Why Gender Matters

Across the globe, children bear the brunt of conflict they had no part in creating. The amount of verified grave violations against children in conflict reached an all-time high in 2018, and today, children are at the greatest risk of harm since the records began. Our newest report reveals that the 24 million girls and boys in conflict experience violations very differently. Continuing the #STOPTHEWARONCHILDREN campaign, this month’s spotlight highlights the gendered aspects of children’s experiences in conflict.

Photo: © Save the Children

The number of grave violations against children in conflict has increased by 170 percent since 2010, while the amount of children living in conflict zones has increased by 34 percent. Conflict and violations have multiple and wide-ranging impacts on children, including physiological, psychological and socio-economic effects. To decrease these effects and to ensure that children remain protected in conflict zones, adequate responses are crucial. However, there is a lack of understanding of how different factors, such as gender, influence children’s experiences and vulnerabilities in conflict. Conflict settings often exasperate gender norms and biases, therefore, it is crucial that responses consider different protection risks for girls, boys and children with diverse gender identities.

The most recent report in our Stop the War on Children campaign focuses on the importance of gender in children’s experiences of armed conflict. It finds that girls and boys are exposed to different types of violations in conflict zones. For example, boys make up 80 percent of those abducted, killed or maimed and recruited and used by armed groups. While, 9 out of 10 children experiencing sexual violence and exploitation in conflict are girls. Girls are also more likely to be exposed to child, early and forced marriage and miss out on education in conflict settings.

In addition to these findings, the report presents serious issues with the available data. Challenges in reporting mean that the true scale of violations against children remains unknown. The 25,451 reported violations in 2018 are the tip of an iceberg. There is a lack of disaggregated data on sex, gender, age and disabilities which limits the full understanding of children’s experiences in conflict. Gendered understandings of conflict in combination with societies’ entrenched gender norms result in a focus on public-sphere violations that are more often experienced by boys. By contrast, violations in spaces girls are more likely to occupy are often ignored or unknown. Thus, violations against girls are underreported and, in some cases, invisible. Data on children of diverse gender identities is non-existent, whilst data on children with disabilities are inadequate.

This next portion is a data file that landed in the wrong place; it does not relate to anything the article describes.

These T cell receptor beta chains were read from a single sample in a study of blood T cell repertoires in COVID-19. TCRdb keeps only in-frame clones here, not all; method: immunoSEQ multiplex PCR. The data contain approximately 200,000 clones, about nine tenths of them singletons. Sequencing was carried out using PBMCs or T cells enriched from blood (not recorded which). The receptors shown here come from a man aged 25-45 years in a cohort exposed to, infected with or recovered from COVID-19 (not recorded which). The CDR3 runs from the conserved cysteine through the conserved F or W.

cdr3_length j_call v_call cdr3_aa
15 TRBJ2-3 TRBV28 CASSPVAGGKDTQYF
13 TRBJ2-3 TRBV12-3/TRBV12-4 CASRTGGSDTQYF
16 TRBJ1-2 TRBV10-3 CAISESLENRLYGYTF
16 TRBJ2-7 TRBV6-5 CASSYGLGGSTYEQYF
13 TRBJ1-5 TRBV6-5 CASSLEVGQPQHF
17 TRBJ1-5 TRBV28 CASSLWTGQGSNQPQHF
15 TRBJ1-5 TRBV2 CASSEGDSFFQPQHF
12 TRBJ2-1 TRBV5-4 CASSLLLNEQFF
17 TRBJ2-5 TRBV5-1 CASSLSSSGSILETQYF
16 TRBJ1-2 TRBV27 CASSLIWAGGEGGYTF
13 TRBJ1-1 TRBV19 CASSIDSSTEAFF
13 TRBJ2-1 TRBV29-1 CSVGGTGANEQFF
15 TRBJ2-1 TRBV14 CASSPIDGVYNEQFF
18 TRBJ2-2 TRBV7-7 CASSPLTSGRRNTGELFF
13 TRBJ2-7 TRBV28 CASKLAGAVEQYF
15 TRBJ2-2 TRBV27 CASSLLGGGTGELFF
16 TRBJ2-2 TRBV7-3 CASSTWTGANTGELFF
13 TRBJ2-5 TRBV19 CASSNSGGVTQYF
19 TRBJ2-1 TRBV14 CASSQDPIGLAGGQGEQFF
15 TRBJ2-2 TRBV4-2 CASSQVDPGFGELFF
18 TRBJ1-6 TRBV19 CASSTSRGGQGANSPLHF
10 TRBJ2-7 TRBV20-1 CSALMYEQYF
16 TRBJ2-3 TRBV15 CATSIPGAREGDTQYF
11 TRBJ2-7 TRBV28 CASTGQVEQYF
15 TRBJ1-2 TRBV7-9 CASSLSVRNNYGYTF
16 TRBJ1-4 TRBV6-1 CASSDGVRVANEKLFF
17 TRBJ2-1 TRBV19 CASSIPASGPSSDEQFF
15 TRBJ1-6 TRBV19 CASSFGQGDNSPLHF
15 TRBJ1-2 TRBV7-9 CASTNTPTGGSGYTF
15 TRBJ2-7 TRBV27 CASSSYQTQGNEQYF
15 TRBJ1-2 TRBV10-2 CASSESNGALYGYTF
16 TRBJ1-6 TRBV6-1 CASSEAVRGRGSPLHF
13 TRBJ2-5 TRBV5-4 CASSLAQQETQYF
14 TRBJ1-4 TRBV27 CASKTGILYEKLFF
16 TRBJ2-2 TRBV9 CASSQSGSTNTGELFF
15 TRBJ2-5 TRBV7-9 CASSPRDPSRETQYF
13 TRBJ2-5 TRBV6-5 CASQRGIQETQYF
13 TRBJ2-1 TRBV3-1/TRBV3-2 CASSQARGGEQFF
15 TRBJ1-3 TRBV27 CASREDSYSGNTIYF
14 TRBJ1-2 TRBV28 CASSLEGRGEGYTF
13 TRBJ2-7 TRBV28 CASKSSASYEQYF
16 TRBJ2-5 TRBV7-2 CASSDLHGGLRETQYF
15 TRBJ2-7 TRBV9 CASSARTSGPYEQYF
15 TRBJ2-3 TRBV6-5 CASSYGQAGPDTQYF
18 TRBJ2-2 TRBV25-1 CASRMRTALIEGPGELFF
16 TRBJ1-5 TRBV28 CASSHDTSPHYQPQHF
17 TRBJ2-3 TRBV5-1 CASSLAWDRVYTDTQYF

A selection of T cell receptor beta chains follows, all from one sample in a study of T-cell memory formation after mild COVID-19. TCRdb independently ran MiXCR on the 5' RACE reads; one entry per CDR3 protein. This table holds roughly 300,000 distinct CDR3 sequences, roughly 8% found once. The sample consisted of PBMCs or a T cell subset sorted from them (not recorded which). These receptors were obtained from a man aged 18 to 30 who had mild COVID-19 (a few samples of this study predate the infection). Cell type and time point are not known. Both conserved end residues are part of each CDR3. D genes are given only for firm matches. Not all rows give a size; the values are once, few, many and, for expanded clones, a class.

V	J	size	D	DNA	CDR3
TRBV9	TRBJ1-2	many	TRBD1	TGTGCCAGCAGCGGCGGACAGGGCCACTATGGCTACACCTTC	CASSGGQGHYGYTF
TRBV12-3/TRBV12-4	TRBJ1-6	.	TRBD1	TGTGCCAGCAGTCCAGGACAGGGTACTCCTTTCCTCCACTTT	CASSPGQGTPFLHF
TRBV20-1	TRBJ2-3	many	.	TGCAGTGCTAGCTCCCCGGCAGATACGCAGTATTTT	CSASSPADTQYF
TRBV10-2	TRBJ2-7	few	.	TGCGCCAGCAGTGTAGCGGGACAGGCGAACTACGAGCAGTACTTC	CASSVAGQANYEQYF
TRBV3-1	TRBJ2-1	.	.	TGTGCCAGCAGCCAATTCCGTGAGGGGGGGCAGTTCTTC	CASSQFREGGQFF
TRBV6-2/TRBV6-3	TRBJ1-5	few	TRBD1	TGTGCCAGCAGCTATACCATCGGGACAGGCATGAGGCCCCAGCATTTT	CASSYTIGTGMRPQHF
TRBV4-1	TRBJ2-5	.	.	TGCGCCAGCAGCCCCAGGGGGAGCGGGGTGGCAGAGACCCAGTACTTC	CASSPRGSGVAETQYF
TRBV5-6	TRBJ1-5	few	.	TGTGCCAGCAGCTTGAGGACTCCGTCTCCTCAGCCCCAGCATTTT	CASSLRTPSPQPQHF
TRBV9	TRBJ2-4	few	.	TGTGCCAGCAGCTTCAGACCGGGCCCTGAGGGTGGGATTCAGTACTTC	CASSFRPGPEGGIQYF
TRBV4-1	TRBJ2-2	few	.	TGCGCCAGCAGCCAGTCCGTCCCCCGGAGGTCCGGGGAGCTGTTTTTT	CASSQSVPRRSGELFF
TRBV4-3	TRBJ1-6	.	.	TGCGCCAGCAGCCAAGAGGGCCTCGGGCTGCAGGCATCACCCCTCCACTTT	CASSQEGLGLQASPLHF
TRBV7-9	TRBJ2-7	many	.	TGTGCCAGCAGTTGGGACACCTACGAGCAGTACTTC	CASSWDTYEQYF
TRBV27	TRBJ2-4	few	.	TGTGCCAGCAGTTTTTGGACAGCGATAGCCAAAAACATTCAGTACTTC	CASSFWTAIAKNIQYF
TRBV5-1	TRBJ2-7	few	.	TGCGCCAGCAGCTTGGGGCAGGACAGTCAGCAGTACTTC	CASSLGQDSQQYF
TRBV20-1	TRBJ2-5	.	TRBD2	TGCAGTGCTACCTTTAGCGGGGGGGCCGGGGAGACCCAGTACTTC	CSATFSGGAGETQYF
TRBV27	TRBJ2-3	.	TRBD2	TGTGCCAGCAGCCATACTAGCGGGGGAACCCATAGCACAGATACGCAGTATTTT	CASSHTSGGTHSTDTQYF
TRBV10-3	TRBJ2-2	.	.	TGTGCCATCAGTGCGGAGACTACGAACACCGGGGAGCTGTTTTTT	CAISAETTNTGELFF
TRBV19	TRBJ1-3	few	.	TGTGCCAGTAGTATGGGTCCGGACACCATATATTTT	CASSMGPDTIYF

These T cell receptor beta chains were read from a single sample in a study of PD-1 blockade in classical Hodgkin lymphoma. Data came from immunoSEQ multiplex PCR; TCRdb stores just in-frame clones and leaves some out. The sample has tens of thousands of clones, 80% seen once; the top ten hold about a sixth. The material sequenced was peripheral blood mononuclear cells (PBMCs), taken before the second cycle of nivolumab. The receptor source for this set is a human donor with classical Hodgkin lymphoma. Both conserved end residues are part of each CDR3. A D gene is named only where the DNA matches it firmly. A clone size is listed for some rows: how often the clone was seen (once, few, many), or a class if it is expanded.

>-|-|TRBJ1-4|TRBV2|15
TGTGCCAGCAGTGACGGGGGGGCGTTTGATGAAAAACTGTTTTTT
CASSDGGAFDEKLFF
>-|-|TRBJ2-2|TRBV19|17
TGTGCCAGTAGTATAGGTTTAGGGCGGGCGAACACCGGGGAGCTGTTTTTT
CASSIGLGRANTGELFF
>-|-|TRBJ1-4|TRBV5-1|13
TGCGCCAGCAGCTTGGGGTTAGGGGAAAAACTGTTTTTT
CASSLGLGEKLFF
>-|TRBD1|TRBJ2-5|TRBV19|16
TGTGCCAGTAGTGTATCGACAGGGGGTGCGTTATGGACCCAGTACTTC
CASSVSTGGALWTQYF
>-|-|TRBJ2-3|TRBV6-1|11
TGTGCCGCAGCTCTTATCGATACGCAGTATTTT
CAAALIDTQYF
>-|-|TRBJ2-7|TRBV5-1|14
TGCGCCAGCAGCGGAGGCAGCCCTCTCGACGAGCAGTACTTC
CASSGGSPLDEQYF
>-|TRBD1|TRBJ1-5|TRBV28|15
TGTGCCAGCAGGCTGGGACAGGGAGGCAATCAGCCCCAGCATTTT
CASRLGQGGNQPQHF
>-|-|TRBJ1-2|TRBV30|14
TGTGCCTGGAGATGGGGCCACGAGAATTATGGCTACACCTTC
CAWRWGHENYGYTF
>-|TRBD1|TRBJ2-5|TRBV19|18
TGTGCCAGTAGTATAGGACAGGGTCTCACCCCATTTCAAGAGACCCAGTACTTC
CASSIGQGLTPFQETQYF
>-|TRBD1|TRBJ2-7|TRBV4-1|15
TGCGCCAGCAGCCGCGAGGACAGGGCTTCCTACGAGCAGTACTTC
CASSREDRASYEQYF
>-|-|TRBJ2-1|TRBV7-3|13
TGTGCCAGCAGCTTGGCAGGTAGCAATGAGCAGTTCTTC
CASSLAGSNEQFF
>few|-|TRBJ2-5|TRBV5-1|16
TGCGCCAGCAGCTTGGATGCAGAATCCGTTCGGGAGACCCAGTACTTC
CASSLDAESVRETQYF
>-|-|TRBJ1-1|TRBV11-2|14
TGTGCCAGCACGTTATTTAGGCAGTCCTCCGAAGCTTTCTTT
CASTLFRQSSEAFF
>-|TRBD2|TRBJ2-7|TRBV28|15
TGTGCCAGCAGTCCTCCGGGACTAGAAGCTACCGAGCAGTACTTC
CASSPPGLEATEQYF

Photo: © Save the Children

To recognize and respond to the specific needs of girls, boys and children of diverse gender identities and ages, Save the Children calls on states and humanitarian actors to protect children in conflict with sensitivity to differences in gender and age. There is also a need for improved data collection in order to understand the experiences of all children, as well as the true number of violations against them. Learn more in STOP THE WAR ON CHILDREN 2020: GENDER MATTERS:

Stop the War on Children 2020: Gender matters

2020 · Save the Children International

The third report of Save the Children’s Stop the War on Children campaign reveals shocking trends in the threats to the safety and wellbeing of children living in areas... View Full Abstract

In our 100th year, we re-commit ourselves to our founding mission: to hold ourselves, as well as others, to protect children in conflict. The time to act is now. 

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By: Save the Childrens Resource Centre

Last updated: 2022-04-13